This one shows up on eBay now and again, and there may be a reason for this. In the '40s Simplicity published a periodical for Home Economics teachers called School Sewing Service News. The issue for March 1942 profiled five patterns in a section called "Fashions for Freedom."
In that feature we find this stylish, permed-and-lipsticked young woman modeling the coverall. Note the fabric recommendations for corduroy, denim, or duck. (Unfortunately, the snappy garrison cap - also known as a side cap - is not included in the pattern.)
Notice that the shirt is sewn to the trousers only in the front. The overalls have a drop seat, which is achieved by opening the zippers or snaps on either side and unbuttoning the trousers from shirt at the waist. To keep the whole ensemble together the belt is buttoned through.
Most of us are familiar with "the Rosie pictures" at the Library of Congress, and even if you have a suspicion that these color photos are a bit staged, they're still wonderfully inspirational photographs.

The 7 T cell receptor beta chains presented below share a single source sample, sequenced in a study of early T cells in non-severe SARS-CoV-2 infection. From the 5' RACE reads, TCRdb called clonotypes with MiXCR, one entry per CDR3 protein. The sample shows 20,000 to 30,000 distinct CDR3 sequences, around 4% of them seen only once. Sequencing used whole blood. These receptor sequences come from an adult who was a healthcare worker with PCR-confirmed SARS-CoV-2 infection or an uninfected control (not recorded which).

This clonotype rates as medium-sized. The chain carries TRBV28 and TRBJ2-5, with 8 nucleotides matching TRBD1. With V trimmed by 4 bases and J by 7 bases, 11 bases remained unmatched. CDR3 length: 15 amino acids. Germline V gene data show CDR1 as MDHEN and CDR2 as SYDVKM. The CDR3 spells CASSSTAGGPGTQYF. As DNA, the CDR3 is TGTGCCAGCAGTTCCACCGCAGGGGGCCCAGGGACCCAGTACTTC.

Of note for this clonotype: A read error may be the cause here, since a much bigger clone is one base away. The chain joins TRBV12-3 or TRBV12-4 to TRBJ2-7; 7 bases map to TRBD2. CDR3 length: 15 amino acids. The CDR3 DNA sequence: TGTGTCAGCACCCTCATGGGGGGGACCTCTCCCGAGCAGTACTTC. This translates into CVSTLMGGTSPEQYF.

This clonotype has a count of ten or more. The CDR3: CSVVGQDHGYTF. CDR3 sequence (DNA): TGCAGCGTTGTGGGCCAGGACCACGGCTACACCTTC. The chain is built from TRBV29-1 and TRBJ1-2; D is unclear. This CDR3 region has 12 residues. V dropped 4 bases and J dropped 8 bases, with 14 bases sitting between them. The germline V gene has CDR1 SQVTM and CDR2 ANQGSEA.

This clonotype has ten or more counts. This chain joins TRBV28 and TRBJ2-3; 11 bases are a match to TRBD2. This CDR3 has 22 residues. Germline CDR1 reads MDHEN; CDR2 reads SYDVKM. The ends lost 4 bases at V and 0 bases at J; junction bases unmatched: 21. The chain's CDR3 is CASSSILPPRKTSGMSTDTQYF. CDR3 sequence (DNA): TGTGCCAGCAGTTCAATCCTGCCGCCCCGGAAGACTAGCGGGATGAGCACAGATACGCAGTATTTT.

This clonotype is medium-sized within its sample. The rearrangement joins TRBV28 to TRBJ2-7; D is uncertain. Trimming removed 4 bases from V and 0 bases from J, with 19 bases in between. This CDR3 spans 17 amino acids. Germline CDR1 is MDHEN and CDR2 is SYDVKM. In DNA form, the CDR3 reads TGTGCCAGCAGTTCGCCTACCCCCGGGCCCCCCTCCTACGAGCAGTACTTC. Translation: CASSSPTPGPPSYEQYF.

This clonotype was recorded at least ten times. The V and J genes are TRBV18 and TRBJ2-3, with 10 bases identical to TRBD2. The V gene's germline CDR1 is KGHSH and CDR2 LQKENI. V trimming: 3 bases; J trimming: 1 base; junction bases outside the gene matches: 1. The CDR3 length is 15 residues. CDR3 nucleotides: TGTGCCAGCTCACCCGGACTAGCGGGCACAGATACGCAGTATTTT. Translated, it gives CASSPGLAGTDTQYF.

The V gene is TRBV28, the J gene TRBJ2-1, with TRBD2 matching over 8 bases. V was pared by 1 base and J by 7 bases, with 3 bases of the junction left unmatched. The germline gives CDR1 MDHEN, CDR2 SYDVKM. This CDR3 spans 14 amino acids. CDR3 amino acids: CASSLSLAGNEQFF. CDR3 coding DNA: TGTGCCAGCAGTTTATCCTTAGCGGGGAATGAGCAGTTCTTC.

Starting in 1943 there was also Jenny on the Job, who appears in a series of posters issue by the U.S. Public Health Services. Jenny was drawn by an illustrator by the name of Kula Robbins, who seems to have vanished into the mists of unrecorded history. Jenny would have approved of the Simplicity pattern!
In another poster, Jennie recommended low-heeled shoes. As our model shows us, saddles shoes finish off the ensemble. Here's a little lagniappe for Lesli - a nice Bass advert from School Sewing Service News:
This unprinted pattern was offered in sizes up to a 40" bust. Mine is battered and I suspect it has some terrific stories to tell, if only it could.